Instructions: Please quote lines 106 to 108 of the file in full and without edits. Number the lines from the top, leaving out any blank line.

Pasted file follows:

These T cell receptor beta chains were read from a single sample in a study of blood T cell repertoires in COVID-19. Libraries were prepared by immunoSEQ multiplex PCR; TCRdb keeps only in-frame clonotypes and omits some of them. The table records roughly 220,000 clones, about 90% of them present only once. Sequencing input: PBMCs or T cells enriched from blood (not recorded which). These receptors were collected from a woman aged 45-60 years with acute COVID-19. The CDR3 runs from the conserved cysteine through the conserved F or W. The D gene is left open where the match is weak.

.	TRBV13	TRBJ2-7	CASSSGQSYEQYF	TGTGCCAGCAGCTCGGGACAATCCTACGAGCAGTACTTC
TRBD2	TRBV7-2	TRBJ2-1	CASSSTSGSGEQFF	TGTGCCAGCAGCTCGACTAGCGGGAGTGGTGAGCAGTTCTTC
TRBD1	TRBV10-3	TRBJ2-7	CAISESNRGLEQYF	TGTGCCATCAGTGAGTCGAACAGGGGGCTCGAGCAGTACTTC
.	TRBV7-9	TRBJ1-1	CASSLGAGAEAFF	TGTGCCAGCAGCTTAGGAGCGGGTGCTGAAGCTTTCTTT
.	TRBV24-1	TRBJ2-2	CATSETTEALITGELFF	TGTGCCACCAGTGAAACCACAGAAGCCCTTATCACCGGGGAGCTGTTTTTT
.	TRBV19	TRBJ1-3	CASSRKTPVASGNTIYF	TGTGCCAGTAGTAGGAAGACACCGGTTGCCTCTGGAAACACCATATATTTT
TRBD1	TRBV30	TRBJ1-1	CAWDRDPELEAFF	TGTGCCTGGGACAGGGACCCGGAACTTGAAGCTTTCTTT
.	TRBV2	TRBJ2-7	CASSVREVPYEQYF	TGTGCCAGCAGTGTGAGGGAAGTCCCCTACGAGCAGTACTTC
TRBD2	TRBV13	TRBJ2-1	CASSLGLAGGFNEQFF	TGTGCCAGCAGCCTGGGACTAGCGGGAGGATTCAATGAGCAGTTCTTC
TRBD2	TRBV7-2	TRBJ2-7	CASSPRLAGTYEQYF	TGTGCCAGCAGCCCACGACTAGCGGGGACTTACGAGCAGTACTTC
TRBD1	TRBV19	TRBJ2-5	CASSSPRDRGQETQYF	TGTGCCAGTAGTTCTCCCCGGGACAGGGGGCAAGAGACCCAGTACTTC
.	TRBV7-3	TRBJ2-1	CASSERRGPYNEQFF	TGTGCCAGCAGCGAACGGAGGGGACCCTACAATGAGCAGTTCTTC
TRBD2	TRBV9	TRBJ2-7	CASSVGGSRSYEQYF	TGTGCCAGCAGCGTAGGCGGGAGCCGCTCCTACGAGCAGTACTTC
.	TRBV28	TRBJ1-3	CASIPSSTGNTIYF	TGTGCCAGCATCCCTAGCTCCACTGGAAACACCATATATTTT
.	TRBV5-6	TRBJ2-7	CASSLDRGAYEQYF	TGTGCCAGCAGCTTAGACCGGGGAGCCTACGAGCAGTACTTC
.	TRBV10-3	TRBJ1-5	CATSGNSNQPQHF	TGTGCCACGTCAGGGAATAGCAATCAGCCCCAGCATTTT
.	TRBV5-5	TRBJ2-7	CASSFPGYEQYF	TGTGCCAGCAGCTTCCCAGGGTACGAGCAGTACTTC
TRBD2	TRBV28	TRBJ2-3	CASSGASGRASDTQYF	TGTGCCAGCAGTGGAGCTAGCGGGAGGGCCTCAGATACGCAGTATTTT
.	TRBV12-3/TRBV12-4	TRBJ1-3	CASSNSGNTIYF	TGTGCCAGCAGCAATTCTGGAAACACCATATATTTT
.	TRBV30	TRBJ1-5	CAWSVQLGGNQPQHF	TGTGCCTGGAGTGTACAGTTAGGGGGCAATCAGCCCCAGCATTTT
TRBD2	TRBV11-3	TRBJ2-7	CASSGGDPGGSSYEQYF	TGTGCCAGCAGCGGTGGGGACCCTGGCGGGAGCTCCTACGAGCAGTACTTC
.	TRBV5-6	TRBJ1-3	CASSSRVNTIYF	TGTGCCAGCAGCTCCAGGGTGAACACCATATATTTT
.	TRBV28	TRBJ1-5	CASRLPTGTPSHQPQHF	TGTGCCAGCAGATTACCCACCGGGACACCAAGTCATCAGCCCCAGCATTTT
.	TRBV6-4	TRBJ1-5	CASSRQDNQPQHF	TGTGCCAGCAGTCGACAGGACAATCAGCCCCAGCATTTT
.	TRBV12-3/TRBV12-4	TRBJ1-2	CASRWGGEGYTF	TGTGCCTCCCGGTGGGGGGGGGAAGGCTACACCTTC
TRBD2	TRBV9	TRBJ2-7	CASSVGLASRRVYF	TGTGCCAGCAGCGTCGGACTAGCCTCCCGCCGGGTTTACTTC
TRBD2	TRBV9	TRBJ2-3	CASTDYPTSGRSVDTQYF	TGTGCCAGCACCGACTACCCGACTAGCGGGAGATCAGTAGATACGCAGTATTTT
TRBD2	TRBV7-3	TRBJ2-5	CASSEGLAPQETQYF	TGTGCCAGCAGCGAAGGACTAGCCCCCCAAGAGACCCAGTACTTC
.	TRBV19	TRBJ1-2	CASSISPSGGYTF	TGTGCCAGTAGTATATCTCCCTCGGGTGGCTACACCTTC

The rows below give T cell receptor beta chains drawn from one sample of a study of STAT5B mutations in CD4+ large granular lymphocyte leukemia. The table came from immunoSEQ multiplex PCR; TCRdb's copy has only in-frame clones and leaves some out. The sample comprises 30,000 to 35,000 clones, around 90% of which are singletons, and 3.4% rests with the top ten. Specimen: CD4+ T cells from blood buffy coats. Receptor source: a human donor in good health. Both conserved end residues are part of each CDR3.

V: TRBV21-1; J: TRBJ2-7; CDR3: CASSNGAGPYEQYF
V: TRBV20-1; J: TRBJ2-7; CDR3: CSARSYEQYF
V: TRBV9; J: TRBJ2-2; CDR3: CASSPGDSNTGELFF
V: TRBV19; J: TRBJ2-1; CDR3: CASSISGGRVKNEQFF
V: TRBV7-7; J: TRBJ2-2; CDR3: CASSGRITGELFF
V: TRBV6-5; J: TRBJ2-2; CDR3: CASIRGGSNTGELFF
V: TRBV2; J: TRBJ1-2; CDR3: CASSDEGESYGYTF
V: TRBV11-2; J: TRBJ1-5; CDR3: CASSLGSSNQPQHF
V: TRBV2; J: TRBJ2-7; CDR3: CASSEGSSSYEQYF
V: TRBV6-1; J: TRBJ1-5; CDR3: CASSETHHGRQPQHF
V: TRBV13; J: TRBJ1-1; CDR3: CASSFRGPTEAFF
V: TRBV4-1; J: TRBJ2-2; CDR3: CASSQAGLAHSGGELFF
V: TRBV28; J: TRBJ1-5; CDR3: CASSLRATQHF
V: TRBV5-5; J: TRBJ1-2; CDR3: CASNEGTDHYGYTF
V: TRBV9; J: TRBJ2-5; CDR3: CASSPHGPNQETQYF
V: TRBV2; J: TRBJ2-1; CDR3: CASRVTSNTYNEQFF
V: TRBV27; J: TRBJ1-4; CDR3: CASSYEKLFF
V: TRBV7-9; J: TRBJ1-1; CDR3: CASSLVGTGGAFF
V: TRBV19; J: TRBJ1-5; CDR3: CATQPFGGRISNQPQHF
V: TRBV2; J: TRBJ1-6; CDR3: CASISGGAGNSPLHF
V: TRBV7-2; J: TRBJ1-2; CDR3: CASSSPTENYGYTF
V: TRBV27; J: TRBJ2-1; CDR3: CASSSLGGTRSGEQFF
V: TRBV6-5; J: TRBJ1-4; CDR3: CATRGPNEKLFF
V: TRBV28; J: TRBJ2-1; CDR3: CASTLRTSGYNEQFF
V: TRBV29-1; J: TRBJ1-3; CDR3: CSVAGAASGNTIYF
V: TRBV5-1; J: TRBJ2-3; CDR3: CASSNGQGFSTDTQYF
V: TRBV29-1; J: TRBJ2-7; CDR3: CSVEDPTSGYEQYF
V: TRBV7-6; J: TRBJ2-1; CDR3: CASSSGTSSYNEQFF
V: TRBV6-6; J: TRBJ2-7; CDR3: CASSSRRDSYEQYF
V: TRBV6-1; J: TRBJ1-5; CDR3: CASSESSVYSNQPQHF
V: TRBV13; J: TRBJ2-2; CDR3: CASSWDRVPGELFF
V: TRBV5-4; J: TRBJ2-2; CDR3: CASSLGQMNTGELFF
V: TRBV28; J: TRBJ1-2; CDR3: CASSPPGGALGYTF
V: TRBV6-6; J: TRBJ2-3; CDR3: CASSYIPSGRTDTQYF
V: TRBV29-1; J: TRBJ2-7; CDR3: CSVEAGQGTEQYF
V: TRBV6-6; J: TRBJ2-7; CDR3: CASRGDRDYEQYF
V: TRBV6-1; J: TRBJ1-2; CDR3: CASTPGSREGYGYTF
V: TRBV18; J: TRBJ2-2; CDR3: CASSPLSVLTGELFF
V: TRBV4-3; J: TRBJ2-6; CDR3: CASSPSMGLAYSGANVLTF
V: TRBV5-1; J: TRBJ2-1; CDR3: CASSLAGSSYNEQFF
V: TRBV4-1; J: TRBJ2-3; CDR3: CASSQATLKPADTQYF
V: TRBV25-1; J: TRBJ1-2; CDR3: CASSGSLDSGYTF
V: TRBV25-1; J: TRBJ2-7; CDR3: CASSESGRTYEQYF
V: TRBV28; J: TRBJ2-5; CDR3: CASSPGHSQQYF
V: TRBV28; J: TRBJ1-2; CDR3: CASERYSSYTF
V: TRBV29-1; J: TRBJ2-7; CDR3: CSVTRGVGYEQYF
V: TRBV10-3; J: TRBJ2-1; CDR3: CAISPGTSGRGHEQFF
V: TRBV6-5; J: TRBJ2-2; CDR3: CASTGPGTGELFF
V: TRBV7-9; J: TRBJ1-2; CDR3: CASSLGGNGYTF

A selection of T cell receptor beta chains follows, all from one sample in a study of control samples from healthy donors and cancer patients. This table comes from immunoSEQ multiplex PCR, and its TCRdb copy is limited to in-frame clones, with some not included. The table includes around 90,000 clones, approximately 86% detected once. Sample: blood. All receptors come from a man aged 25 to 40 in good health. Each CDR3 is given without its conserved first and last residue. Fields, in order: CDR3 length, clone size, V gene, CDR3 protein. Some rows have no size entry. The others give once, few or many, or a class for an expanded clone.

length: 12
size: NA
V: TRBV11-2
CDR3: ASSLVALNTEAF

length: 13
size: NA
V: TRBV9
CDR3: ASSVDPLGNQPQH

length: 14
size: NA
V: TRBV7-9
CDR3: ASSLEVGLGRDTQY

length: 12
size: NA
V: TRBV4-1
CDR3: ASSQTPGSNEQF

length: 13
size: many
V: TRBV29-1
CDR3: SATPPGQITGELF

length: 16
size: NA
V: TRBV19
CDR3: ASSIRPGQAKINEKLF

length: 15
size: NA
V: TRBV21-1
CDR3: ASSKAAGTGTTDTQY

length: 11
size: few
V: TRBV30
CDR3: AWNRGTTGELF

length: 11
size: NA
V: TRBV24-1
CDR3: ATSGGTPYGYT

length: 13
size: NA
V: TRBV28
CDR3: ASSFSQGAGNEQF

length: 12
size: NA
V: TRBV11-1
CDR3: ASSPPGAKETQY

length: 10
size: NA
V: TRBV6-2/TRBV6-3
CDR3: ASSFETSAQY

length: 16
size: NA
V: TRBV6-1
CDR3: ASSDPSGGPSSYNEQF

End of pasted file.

length: 15
size: NA
V: TRBV21-1